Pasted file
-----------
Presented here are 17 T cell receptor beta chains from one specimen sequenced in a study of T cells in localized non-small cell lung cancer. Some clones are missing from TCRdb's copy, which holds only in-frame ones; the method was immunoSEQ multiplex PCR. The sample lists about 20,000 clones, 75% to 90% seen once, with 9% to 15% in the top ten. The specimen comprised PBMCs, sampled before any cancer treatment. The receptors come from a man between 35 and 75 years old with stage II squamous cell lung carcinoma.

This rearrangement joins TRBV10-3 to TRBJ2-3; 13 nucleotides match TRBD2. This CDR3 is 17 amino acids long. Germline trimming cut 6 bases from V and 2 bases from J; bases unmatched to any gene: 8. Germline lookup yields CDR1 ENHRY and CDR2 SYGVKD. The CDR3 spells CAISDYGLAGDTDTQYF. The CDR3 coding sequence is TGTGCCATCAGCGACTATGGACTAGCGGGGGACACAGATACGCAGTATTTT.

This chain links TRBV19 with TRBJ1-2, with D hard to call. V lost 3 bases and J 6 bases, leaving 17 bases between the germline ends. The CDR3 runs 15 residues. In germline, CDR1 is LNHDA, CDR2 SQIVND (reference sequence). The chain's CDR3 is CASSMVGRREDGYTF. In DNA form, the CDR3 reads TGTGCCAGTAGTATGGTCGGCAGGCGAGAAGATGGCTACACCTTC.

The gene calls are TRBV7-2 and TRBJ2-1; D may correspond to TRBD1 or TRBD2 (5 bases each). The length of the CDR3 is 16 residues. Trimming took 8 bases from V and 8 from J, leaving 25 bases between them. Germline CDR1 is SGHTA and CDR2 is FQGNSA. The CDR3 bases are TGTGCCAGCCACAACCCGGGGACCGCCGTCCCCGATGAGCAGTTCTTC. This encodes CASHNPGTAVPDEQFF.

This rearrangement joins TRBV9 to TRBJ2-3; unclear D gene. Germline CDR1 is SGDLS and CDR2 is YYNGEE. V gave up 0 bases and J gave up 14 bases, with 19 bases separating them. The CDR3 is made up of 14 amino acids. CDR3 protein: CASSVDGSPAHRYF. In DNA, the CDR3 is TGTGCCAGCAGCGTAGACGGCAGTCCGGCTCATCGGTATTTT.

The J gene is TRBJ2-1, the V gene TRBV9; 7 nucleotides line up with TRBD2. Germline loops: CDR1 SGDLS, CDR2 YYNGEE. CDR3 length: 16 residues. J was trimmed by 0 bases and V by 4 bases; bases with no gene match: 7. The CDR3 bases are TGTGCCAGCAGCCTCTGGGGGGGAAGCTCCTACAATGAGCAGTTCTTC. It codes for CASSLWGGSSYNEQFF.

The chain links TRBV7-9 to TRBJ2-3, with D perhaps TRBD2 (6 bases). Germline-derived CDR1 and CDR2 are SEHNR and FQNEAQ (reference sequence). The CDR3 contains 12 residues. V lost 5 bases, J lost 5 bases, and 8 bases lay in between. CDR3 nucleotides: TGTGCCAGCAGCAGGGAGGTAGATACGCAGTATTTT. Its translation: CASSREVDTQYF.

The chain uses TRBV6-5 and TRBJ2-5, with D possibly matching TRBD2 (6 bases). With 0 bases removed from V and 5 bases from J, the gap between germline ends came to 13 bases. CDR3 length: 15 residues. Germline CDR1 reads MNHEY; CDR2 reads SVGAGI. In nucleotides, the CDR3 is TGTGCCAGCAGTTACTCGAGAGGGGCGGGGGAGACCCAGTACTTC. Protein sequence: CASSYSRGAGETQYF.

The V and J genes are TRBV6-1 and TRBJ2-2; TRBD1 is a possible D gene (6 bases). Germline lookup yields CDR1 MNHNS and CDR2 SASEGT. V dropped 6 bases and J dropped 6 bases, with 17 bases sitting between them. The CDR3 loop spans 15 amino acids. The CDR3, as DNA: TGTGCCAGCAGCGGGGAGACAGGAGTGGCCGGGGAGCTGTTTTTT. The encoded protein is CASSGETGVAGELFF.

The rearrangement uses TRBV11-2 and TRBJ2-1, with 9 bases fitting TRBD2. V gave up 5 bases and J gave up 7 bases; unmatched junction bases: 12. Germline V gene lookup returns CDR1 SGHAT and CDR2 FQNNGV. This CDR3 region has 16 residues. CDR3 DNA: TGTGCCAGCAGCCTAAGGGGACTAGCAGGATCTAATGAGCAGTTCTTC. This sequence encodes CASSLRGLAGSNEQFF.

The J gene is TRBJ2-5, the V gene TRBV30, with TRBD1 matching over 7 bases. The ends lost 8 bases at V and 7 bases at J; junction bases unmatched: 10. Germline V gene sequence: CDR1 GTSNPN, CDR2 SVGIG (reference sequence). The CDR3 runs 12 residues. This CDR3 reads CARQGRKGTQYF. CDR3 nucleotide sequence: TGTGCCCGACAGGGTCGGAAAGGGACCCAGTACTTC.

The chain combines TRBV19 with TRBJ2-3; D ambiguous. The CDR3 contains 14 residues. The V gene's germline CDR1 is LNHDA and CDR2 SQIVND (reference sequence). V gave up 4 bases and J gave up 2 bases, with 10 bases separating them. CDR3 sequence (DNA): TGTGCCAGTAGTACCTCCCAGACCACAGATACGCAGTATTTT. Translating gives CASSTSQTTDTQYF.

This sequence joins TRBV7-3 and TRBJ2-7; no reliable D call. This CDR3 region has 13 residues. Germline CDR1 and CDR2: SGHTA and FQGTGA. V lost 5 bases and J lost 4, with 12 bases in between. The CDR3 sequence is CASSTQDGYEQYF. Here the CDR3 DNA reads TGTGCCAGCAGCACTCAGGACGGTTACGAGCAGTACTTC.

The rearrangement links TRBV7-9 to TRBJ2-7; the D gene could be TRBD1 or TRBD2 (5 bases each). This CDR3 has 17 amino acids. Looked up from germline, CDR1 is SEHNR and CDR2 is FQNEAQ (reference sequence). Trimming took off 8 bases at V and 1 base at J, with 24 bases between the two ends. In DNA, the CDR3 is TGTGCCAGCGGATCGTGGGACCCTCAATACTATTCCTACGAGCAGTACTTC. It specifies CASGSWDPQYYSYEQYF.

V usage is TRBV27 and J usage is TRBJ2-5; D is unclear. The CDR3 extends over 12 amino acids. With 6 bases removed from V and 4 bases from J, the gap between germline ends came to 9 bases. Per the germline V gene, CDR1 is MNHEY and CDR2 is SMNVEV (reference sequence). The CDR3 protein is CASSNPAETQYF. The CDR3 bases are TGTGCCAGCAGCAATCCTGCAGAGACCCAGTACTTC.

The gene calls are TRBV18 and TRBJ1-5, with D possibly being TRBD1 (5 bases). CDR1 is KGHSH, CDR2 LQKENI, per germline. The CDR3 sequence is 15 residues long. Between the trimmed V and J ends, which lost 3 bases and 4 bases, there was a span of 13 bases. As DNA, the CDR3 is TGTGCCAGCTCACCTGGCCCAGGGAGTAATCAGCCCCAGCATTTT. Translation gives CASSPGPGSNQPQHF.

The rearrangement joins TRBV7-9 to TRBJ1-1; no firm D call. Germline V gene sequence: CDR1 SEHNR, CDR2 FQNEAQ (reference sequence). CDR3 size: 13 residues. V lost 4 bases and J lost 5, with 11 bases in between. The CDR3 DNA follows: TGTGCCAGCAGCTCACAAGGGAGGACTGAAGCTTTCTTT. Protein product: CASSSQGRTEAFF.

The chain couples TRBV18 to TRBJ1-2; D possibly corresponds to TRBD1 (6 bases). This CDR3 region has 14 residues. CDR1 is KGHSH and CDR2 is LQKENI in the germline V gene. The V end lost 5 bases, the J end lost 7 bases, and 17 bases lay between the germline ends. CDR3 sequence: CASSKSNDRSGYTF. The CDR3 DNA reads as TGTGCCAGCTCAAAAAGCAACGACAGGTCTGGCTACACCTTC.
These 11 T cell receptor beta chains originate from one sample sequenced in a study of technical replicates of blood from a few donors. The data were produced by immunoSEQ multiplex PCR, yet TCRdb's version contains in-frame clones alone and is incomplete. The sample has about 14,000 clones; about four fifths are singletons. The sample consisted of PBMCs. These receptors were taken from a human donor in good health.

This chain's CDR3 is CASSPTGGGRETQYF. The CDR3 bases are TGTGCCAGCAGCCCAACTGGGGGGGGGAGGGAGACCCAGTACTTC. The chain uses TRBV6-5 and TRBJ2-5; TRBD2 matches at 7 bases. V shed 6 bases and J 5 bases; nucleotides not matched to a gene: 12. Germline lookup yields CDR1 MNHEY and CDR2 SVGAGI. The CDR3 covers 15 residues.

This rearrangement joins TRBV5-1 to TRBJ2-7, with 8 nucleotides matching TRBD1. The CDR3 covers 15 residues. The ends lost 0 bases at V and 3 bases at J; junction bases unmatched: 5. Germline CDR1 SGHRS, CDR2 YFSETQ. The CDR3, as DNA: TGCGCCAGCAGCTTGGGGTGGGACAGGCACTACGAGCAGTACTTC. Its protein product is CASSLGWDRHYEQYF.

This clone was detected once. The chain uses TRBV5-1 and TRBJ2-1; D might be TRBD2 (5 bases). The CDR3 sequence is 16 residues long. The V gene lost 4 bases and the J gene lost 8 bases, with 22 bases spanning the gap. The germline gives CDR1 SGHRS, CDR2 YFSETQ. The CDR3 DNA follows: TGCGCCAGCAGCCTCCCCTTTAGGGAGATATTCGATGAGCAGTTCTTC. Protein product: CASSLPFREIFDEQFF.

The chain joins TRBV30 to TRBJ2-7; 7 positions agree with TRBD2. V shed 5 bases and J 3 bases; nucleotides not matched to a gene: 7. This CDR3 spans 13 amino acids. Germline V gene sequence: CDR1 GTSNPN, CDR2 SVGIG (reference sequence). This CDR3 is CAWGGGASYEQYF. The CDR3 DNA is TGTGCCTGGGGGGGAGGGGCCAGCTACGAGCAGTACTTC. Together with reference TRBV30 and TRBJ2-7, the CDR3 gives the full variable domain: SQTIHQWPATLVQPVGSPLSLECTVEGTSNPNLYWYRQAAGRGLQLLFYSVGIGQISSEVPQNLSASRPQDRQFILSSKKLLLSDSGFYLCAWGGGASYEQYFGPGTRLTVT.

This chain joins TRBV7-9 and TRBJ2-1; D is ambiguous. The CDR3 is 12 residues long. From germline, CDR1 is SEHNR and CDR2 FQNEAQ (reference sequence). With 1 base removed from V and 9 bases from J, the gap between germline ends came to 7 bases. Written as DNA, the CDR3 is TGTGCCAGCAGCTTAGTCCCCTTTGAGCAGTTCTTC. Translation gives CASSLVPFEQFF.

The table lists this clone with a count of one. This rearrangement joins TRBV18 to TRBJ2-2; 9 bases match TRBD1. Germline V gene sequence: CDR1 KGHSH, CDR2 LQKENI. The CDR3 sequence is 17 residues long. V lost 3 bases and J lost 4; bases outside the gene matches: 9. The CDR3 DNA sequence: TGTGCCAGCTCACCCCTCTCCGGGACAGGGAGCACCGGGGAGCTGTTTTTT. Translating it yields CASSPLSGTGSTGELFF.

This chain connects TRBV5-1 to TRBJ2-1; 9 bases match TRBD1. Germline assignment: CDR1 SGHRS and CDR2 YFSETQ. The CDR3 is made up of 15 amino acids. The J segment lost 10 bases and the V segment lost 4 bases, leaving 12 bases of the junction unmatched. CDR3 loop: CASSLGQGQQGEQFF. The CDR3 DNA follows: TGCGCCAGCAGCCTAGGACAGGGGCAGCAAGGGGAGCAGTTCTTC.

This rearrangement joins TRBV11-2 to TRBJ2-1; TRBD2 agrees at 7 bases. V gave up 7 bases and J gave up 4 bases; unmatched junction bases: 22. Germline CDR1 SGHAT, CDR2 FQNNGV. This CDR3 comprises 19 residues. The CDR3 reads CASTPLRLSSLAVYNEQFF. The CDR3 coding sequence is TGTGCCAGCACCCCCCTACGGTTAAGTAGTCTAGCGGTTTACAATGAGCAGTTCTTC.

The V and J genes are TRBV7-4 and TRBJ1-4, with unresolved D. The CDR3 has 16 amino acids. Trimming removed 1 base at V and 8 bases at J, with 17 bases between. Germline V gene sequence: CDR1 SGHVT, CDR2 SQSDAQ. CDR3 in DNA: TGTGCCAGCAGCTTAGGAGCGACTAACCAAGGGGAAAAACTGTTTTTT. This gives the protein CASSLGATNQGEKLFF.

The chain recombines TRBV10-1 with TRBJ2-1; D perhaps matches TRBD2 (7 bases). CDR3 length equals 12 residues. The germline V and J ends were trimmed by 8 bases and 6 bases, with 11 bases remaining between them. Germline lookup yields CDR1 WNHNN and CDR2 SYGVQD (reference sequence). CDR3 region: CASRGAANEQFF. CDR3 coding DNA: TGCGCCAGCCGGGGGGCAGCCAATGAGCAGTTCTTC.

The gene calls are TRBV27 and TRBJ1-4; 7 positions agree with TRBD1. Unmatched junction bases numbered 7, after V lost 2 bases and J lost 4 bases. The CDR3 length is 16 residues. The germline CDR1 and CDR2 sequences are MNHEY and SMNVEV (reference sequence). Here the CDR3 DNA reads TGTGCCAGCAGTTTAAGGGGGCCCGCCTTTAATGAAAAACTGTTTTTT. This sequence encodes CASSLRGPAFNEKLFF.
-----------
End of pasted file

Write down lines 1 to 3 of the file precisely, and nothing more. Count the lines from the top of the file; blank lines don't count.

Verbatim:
Presented here are 17 T cell receptor beta chains from one specimen sequenced in a study of T cells in localized non-small cell lung cancer. Some clones are missing from TCRdb's copy, which holds only in-frame ones; the method was immunoSEQ multiplex PCR. The sample lists about 20,000 clones, 75% to 90% seen once, with 9% to 15% in the top ten. The specimen comprised PBMCs, sampled before any cancer treatment. The receptors come from a man between 35 and 75 years old with stage II squamous cell lung carcinoma.

This rearrangement joins TRBV10-3 to TRBJ2-3; 13 nucleotides match TRBD2. This CDR3 is 17 amino acids long. Germline trimming cut 6 bases from V and 2 bases from J; bases unmatched to any gene: 8. Germline lookup yields CDR1 ENHRY and CDR2 SYGVKD. The CDR3 spells CAISDYGLAGDTDTQYF. The CDR3 coding sequence is TGTGCCATCAGCGACTATGGACTAGCGGGGGACACAGATACGCAGTATTTT.

This chain links TRBV19 with TRBJ1-2, with D hard to call. V lost 3 bases and J 6 bases, leaving 17 bases between the germline ends. The CDR3 runs 15 residues. In germline, CDR1 is LNHDA, CDR2 SQIVND (reference sequence). The chain's CDR3 is CASSMVGRREDGYTF. In DNA form, the CDR3 reads TGTGCCAGTAGTATGGTCGGCAGGCGAGAAGATGGCTACACCTTC.